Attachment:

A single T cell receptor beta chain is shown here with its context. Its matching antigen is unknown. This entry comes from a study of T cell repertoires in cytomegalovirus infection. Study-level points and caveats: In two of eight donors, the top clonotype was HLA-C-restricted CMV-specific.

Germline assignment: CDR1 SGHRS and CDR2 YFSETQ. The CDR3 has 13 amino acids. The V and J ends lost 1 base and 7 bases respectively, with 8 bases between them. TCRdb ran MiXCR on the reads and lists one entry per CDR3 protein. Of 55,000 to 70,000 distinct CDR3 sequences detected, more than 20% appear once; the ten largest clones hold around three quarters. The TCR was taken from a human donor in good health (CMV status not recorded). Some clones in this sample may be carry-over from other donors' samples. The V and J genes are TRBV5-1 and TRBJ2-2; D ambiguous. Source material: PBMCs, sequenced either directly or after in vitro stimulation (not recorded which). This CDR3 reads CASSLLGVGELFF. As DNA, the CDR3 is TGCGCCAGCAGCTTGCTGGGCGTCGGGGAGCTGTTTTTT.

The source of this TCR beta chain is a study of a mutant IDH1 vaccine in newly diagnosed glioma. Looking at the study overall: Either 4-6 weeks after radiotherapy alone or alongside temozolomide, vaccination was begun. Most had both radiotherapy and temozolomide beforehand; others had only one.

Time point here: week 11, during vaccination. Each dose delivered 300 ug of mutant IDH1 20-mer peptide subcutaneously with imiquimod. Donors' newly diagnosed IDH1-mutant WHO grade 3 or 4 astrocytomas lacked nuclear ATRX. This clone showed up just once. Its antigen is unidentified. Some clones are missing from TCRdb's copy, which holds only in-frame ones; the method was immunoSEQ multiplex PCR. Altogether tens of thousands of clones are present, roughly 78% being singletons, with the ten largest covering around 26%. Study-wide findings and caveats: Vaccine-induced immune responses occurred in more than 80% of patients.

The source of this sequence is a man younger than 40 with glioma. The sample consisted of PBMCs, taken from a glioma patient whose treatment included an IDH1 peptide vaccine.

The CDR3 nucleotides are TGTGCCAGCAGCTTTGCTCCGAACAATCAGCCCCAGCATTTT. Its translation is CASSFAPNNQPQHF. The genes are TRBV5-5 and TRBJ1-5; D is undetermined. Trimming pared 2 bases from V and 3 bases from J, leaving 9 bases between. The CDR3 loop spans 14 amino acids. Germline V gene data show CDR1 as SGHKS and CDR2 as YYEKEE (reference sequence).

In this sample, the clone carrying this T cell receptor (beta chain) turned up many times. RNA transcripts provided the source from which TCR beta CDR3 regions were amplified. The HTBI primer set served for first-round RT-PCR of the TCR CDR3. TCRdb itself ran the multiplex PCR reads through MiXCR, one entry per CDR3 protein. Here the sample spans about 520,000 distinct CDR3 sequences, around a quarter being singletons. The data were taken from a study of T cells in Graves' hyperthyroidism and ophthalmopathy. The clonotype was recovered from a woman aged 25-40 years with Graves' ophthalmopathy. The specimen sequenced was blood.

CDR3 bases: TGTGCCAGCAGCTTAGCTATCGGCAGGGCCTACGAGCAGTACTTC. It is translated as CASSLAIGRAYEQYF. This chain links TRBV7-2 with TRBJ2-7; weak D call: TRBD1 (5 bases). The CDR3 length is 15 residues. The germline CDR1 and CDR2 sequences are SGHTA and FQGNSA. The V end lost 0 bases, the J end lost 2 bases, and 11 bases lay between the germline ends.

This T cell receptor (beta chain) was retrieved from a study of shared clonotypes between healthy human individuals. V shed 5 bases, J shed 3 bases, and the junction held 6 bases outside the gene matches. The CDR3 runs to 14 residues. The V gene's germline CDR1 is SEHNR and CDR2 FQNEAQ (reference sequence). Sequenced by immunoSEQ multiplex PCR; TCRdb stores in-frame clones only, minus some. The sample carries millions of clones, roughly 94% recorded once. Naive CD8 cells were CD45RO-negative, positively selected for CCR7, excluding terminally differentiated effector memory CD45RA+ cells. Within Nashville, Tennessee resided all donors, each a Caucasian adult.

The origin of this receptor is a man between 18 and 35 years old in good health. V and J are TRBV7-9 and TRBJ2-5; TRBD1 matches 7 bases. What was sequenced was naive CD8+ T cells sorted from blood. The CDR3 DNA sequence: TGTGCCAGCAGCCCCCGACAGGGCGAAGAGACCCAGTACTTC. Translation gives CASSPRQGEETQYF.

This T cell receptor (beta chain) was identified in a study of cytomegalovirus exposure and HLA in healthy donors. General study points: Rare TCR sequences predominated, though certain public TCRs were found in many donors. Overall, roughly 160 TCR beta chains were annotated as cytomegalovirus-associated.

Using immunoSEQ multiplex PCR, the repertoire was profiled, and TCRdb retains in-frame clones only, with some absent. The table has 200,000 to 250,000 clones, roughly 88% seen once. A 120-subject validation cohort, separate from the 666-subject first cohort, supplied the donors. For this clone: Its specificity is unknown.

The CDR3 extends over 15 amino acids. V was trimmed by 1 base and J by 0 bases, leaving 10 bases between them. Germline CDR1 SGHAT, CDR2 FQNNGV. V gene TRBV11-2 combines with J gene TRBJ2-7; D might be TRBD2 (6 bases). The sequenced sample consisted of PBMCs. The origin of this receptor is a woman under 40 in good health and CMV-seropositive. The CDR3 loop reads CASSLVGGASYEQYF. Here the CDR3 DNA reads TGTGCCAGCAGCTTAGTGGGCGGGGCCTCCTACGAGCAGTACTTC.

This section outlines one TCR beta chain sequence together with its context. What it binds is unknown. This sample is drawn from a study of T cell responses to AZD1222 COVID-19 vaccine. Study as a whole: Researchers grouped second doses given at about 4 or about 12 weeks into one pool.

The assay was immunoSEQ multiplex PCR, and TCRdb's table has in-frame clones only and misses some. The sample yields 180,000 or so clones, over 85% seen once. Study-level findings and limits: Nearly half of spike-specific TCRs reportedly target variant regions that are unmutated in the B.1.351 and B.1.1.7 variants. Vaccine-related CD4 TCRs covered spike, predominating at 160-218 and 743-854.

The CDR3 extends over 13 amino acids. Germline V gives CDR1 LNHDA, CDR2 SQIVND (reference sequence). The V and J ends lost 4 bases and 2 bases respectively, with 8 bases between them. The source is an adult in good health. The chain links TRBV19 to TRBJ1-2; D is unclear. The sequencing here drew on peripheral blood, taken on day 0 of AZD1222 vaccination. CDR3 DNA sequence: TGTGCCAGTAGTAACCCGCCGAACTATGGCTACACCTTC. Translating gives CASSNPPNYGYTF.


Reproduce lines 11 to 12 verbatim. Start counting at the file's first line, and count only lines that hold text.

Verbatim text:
This T cell receptor (beta chain) was identified in a study of cytomegalovirus exposure and HLA in healthy donors. General study points: Rare TCR sequences predominated, though certain public TCRs were found in many donors. Overall, roughly 160 TCR beta chains were annotated as cytomegalovirus-associated.

Using immunoSEQ multiplex PCR, the repertoire was profiled, and TCRdb retains in-frame clones only, with some absent. The table has 200,000 to 250,000 clones, roughly 88% seen once. A 120-subject validation cohort, separate from the 666-subject first cohort, supplied the donors. For this clone: Its specificity is unknown.